New investigation reports mass grave in Lanarkshire
A new BBC radio documentary has revealed that the bodies of hundreds of children, who were residents at a care home run by Catholic nuns, are believed to be buried in a mass grave.
The Secrets of Smyllum Park aired on BBC Radio 4’s File on 4 programme as part of a joint investigation with the Sunday Post newspaper. It focussed on reports of abuse at the hands of The Daughters of Charity of St Vincent de Paul who ran the orphanage home in Lanark, and reveal that over 400 children are thought to be buried in a section of St Mary’s Cemetery in the southern Scotland town.
“Over many generations the Catholic Church provided shelter and care for vulnerable children whose families had been broken by death or poverty,” says the programme blurb, where it is available to be listened to on the BBC’s website.
“But many of those who grew up in these orphanages claim the care they offered amounted to years of serious beatings and emotional abuse which scarred them for life.
“File on 4 investigates one such former institution, Smyllum Park in Lanark, uncovering new evidence of alleged abuse and raising serious questions about child deaths at the orphanage, before it was closed in 1981.
“File on 4 asks whether the inquiry is digging deep enough to uncover the truth about what happened at Smyllum Park and why it has taken more than 50 years for the truth to come out.”
The Smyllum Park Orphanage in Lanark opened in 1864 and provided care for 11,600 orphans or children from broken homes by the time it closed.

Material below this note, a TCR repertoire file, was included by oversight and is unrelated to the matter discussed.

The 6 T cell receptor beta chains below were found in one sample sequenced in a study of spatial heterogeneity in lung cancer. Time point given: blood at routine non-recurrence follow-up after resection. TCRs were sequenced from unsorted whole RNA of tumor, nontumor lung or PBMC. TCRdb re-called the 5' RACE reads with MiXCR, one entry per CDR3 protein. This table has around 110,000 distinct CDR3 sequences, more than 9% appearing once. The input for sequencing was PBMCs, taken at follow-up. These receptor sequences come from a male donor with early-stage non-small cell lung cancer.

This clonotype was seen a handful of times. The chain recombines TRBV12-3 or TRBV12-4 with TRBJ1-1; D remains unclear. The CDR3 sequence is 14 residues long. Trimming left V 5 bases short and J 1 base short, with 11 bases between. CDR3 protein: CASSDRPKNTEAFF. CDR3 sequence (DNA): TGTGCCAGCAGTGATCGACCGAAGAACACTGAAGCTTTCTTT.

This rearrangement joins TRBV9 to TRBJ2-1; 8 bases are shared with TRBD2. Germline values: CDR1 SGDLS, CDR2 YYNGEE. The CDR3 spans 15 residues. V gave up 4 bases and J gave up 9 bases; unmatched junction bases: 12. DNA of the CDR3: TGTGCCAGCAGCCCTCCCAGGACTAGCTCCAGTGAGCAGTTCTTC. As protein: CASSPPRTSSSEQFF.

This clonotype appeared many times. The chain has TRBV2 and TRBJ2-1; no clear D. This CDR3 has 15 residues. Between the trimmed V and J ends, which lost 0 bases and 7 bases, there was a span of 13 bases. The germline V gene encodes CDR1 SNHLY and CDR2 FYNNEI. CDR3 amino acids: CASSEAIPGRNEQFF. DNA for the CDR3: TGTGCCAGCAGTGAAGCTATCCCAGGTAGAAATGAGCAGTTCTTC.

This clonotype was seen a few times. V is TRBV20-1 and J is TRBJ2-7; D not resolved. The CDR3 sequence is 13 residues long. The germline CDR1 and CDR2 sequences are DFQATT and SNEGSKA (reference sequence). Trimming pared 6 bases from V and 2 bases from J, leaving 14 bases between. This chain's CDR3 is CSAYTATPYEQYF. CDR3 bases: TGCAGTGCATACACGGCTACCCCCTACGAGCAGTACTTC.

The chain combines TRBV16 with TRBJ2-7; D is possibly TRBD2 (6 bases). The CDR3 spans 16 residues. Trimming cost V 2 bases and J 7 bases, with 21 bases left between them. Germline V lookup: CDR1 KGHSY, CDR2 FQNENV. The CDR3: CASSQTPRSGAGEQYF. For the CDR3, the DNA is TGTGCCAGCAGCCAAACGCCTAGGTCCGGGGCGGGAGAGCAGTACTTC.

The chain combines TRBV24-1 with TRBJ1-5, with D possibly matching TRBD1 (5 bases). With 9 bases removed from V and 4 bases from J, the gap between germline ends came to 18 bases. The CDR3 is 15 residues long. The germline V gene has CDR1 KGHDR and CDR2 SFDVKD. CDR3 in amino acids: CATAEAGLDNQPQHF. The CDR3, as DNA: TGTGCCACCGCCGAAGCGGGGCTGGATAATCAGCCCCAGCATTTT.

A burial plot, containing the bodies of a number of children, was uncovered by Frank Docherty and Jim Kane, two former residents of Smyllum, now deceased, in 2003. The pair wanted to uncover the secrets behind the place where they said many former residents had suffered.
The death records indicate that most of the children died of natural causes, such as TB, pneumonia and pleurisy, while analysis show a third of those who died were aged five or under.
Of the 400 plus, only 24 were aged over 15 and most deaths occurred between 1870 and 1930.
“Whoever is behind this, I hope they can live with themselves,” Eddie McColl told the BBC.
He has spent years trying to find out what happened to his brother Francis, who is thought to be buried in the unmarked grave. He says he was told once he had died after being struck on the head with a golf club, and his death certificate from 1961, when he was aged 13; indicates he died from a brain haemorrhage.
The Daughters of Charity of St Vincent de Paul did not comment to the BBC but in a statement said they were ‘cooperating fully’ with the Scottish Child Abuse investigation.
They said in a statement: “Our values are totally against any form of abuse and thus, we offer our most sincere and heartfelt apology to anyone who suffered abuse whilst in our care.”